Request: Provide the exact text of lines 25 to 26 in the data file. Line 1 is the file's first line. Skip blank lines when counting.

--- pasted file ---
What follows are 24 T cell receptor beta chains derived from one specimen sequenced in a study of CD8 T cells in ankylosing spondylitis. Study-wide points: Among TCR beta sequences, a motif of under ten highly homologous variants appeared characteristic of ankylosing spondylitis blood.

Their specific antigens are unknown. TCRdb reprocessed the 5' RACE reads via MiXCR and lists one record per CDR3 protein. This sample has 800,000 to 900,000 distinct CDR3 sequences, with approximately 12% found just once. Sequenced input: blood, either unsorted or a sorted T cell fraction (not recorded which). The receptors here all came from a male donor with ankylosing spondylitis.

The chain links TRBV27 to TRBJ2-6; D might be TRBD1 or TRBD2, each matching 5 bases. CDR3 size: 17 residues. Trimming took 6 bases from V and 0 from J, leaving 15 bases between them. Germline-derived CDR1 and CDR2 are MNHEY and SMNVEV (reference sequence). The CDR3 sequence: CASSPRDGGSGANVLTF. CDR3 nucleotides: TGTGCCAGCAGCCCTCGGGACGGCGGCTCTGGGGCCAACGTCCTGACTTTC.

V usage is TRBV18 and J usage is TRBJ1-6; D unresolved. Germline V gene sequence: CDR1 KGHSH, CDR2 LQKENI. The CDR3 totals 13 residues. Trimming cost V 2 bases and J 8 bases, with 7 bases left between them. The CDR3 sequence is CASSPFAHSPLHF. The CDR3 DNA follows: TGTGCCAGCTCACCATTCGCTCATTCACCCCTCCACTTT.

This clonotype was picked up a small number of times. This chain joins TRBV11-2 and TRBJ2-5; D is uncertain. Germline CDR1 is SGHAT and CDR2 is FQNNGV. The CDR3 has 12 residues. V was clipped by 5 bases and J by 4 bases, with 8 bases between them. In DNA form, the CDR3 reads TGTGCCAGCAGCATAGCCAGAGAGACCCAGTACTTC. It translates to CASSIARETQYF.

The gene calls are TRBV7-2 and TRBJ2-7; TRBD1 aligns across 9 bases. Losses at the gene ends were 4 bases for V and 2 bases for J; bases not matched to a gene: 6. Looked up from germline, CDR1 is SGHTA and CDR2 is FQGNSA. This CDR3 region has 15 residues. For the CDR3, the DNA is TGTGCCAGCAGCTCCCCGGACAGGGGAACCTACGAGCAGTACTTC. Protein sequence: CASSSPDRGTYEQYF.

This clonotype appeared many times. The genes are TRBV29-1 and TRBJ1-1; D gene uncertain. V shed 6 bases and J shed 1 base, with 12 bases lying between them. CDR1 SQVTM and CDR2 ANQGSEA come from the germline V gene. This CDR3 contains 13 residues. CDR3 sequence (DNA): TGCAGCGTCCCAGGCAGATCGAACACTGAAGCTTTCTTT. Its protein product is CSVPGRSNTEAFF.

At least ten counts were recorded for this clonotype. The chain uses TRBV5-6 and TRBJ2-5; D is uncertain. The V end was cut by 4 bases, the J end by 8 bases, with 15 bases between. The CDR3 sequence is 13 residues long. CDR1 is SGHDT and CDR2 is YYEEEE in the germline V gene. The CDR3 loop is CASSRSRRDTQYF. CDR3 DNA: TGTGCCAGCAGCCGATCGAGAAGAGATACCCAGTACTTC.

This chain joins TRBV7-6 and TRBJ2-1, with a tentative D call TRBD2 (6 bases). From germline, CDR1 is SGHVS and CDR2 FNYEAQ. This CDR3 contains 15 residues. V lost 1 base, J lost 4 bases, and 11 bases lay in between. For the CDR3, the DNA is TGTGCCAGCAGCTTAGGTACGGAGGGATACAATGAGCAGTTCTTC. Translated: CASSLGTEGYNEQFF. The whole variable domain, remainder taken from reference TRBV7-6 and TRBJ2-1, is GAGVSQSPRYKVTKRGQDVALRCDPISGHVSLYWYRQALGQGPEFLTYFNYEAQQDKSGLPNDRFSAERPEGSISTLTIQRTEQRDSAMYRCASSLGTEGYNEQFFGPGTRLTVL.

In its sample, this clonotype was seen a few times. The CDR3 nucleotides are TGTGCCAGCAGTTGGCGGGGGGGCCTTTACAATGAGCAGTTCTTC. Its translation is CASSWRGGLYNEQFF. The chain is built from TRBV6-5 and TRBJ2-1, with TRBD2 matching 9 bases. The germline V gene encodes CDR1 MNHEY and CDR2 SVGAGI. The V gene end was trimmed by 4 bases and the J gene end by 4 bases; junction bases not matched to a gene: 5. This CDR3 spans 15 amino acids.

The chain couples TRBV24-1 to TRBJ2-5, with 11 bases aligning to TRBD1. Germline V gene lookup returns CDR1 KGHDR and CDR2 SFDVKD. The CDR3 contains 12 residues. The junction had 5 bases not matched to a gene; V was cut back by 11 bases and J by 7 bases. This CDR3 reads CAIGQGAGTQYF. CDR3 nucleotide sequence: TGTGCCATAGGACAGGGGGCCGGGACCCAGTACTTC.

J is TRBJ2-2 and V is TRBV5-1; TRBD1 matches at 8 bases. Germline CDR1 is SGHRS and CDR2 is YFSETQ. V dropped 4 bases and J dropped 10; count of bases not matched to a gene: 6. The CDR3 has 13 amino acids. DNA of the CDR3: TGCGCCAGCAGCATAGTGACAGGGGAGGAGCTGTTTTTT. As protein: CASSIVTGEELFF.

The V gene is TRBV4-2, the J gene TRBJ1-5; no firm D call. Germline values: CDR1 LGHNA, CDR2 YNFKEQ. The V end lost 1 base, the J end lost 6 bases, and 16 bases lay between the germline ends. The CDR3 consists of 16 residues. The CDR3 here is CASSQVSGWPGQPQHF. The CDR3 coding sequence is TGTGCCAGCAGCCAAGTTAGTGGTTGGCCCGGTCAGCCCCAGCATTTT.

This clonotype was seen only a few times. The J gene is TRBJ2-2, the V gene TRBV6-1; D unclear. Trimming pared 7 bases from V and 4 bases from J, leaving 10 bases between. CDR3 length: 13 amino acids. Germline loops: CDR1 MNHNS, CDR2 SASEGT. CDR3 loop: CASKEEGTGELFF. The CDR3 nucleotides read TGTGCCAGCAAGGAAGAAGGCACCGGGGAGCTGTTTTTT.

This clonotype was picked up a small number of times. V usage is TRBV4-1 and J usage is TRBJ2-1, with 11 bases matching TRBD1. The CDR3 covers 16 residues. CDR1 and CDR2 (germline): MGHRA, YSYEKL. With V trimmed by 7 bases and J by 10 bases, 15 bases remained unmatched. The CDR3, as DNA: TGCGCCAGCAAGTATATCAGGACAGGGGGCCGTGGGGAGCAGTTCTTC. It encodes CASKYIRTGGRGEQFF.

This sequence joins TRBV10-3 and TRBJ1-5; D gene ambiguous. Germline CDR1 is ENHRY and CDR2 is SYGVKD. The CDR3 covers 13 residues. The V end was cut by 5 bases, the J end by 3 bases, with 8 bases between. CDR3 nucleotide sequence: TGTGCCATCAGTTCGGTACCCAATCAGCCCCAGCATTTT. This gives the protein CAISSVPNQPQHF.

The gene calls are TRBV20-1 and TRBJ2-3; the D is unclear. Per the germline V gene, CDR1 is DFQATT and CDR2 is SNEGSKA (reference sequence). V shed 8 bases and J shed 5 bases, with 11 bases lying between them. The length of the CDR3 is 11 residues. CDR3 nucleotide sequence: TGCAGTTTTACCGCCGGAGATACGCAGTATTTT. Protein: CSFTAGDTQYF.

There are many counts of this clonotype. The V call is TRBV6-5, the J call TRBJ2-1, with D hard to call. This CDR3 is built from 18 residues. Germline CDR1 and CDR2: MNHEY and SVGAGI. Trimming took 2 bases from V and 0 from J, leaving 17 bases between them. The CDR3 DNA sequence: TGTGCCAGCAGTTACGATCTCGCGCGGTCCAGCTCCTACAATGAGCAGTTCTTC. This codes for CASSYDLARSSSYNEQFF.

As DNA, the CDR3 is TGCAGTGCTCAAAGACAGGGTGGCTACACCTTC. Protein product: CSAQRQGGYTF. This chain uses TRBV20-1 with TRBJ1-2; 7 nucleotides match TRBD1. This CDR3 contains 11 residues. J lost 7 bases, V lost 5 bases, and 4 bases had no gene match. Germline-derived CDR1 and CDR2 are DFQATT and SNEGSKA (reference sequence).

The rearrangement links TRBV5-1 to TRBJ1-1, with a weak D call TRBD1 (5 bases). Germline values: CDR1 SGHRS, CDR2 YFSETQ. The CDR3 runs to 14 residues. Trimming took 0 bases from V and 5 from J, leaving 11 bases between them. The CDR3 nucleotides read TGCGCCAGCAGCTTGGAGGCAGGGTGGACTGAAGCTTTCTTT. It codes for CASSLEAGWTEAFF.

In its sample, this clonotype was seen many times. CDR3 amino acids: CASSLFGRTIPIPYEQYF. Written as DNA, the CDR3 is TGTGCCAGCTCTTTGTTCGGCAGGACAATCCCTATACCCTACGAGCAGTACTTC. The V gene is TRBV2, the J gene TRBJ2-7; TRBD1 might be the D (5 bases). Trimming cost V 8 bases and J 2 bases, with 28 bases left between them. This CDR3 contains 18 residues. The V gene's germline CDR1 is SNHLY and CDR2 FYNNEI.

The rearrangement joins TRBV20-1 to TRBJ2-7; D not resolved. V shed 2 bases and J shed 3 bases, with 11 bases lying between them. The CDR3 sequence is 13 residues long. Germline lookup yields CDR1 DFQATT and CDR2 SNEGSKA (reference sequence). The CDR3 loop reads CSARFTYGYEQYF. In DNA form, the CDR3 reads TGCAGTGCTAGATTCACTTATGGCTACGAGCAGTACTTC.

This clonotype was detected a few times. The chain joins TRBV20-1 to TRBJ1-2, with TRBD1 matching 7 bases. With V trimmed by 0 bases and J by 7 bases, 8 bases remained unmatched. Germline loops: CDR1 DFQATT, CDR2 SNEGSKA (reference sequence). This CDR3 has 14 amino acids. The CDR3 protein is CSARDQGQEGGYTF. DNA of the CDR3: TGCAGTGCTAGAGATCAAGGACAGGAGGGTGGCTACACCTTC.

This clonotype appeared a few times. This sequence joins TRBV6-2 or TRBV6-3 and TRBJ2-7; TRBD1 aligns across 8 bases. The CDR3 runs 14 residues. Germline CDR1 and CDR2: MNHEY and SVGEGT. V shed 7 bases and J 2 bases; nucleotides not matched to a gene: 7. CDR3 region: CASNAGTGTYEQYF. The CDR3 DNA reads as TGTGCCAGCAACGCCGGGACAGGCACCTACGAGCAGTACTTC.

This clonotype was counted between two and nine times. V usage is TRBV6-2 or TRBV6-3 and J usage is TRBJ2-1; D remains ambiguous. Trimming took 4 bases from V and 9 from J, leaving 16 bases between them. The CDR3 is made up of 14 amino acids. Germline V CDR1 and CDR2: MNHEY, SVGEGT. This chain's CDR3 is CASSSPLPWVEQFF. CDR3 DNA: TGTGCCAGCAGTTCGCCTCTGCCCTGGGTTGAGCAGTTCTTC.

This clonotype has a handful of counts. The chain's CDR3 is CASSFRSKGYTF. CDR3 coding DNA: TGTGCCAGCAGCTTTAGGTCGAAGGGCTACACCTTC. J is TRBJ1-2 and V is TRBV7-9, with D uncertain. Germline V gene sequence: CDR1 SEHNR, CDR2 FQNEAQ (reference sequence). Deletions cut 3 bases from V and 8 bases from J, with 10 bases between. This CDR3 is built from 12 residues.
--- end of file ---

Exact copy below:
This clonotype was counted between two and nine times. V usage is TRBV6-2 or TRBV6-3 and J usage is TRBJ2-1; D remains ambiguous. Trimming took 4 bases from V and 9 from J, leaving 16 bases between them. The CDR3 is made up of 14 amino acids. Germline V CDR1 and CDR2: MNHEY, SVGEGT. This chain's CDR3 is CASSSPLPWVEQFF. CDR3 DNA: TGTGCCAGCAGTTCGCCTCTGCCCTGGGTTGAGCAGTTCTTC.

This clonotype has a handful of counts. The chain's CDR3 is CASSFRSKGYTF. CDR3 coding DNA: TGTGCCAGCAGCTTTAGGTCGAAGGGCTACACCTTC. J is TRBJ1-2 and V is TRBV7-9, with D uncertain. Germline V gene sequence: CDR1 SEHNR, CDR2 FQNEAQ (reference sequence). Deletions cut 3 bases from V and 8 bases from J, with 10 bases between. This CDR3 is built from 12 residues.